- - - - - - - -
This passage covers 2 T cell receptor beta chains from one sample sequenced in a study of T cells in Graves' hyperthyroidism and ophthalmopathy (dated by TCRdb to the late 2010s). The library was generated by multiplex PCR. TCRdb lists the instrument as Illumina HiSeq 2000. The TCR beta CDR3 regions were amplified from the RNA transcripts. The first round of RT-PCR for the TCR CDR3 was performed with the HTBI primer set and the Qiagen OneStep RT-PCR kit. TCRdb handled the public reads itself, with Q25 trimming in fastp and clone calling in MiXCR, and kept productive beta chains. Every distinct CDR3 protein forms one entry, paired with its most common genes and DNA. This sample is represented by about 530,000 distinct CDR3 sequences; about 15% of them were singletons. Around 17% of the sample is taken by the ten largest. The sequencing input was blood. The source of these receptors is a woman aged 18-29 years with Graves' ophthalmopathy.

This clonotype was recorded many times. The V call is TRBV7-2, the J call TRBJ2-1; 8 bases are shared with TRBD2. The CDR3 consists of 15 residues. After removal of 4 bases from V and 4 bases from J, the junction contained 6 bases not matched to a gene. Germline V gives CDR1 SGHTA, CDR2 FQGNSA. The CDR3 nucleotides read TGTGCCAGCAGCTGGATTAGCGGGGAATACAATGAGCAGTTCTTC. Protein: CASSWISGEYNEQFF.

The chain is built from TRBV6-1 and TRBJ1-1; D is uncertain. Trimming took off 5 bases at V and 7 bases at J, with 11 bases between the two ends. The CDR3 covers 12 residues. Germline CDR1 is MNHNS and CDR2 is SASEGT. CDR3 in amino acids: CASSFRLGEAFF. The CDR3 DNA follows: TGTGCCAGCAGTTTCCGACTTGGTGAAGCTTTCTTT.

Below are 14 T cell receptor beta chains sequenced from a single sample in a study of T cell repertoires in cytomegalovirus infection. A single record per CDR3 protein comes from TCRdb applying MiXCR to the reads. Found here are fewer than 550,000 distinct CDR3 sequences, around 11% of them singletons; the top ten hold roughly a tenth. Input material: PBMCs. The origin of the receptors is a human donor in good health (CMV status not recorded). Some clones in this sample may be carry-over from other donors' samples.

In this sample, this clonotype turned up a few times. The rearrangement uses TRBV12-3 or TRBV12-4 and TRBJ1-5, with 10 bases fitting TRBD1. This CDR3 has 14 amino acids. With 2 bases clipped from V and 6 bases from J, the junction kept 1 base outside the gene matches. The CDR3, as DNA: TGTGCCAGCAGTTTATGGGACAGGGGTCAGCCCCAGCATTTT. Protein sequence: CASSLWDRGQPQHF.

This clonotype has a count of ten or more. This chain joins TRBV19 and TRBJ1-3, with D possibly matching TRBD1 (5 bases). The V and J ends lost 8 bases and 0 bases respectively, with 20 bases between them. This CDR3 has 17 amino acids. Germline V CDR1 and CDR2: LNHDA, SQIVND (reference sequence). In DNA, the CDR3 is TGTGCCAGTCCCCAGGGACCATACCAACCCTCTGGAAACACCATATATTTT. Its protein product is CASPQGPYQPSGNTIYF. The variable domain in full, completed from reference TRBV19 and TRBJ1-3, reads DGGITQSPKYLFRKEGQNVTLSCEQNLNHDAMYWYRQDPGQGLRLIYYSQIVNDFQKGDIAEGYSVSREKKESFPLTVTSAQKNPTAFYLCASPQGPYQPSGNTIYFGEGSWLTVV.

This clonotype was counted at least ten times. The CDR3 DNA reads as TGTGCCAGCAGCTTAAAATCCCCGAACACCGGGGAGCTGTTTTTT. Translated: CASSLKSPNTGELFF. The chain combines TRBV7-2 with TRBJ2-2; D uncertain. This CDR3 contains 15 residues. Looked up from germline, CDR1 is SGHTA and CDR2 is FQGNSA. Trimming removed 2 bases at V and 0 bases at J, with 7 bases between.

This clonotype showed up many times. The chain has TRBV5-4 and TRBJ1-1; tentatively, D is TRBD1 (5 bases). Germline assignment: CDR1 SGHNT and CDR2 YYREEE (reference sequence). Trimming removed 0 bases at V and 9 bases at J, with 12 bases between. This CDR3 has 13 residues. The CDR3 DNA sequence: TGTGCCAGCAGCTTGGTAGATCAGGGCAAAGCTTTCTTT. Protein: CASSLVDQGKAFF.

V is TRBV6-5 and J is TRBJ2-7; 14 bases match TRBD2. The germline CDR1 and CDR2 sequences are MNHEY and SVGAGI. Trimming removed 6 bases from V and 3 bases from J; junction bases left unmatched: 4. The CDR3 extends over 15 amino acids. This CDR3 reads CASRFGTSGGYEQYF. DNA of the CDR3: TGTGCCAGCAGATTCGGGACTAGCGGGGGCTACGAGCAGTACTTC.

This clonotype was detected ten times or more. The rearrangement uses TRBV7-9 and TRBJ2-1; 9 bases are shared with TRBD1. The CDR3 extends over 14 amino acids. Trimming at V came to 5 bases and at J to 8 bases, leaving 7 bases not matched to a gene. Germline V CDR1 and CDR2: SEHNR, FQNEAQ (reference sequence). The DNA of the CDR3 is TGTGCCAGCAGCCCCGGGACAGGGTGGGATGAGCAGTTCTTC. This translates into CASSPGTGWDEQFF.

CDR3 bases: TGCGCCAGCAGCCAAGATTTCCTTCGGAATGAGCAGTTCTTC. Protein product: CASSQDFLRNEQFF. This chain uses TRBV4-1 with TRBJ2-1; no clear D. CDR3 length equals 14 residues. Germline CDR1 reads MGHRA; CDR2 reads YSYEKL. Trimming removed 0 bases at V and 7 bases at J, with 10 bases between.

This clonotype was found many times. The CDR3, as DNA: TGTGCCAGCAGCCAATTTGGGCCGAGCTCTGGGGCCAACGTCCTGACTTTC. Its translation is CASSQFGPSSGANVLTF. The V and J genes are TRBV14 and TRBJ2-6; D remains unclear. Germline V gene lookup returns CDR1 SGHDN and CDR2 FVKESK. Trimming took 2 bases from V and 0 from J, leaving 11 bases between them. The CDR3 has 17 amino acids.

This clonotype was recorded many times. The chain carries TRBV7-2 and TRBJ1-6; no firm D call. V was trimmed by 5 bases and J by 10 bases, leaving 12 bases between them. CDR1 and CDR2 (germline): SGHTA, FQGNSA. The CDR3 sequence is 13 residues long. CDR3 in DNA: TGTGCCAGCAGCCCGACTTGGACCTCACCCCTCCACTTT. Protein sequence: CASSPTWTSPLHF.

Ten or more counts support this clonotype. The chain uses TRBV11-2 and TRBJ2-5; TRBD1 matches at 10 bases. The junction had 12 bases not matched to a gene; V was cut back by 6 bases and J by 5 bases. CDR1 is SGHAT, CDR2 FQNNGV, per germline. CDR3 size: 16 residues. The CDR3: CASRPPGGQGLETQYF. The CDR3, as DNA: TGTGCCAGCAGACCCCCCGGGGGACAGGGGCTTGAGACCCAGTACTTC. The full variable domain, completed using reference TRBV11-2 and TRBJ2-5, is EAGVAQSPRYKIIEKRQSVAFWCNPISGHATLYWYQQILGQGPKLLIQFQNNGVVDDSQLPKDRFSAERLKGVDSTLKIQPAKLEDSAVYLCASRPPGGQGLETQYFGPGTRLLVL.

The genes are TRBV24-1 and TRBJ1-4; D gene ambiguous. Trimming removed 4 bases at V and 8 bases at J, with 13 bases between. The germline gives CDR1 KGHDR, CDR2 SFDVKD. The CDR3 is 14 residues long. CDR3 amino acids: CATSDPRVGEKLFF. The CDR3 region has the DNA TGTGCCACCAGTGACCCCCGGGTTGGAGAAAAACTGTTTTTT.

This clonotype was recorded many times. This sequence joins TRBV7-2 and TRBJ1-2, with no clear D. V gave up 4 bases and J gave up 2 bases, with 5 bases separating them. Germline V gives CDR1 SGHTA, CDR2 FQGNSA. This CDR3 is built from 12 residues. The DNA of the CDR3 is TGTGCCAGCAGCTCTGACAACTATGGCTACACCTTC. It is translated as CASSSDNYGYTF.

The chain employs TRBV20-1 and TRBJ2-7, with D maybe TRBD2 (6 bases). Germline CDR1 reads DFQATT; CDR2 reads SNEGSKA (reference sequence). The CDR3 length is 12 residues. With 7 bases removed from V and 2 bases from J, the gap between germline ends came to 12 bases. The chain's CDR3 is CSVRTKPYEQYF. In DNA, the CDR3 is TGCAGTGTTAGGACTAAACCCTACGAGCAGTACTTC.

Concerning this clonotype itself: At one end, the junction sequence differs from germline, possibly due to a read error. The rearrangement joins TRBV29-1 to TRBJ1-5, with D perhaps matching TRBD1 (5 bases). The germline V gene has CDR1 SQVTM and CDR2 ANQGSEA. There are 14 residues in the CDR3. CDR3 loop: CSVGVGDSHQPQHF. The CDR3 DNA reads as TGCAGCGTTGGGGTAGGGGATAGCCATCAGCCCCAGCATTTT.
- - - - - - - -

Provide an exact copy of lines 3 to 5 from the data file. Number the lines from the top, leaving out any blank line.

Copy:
The chain is built from TRBV6-1 and TRBJ1-1; D is uncertain. Trimming took off 5 bases at V and 7 bases at J, with 11 bases between the two ends. The CDR3 covers 12 residues. Germline CDR1 is MNHNS and CDR2 is SASEGT. CDR3 in amino acids: CASSFRLGEAFF. The CDR3 DNA follows: TGTGCCAGCAGTTTCCGACTTGGTGAAGCTTTCTTT.

Below are 14 T cell receptor beta chains sequenced from a single sample in a study of T cell repertoires in cytomegalovirus infection. A single record per CDR3 protein comes from TCRdb applying MiXCR to the reads. Found here are fewer than 550,000 distinct CDR3 sequences, around 11% of them singletons; the top ten hold roughly a tenth. Input material: PBMCs. The origin of the receptors is a human donor in good health (CMV status not recorded). Some clones in this sample may be carry-over from other donors' samples.

In this sample, this clonotype turned up a few times. The rearrangement uses TRBV12-3 or TRBV12-4 and TRBJ1-5, with 10 bases fitting TRBD1. This CDR3 has 14 amino acids. With 2 bases clipped from V and 6 bases from J, the junction kept 1 base outside the gene matches. The CDR3, as DNA: TGTGCCAGCAGTTTATGGGACAGGGGTCAGCCCCAGCATTTT. Protein sequence: CASSLWDRGQPQHF.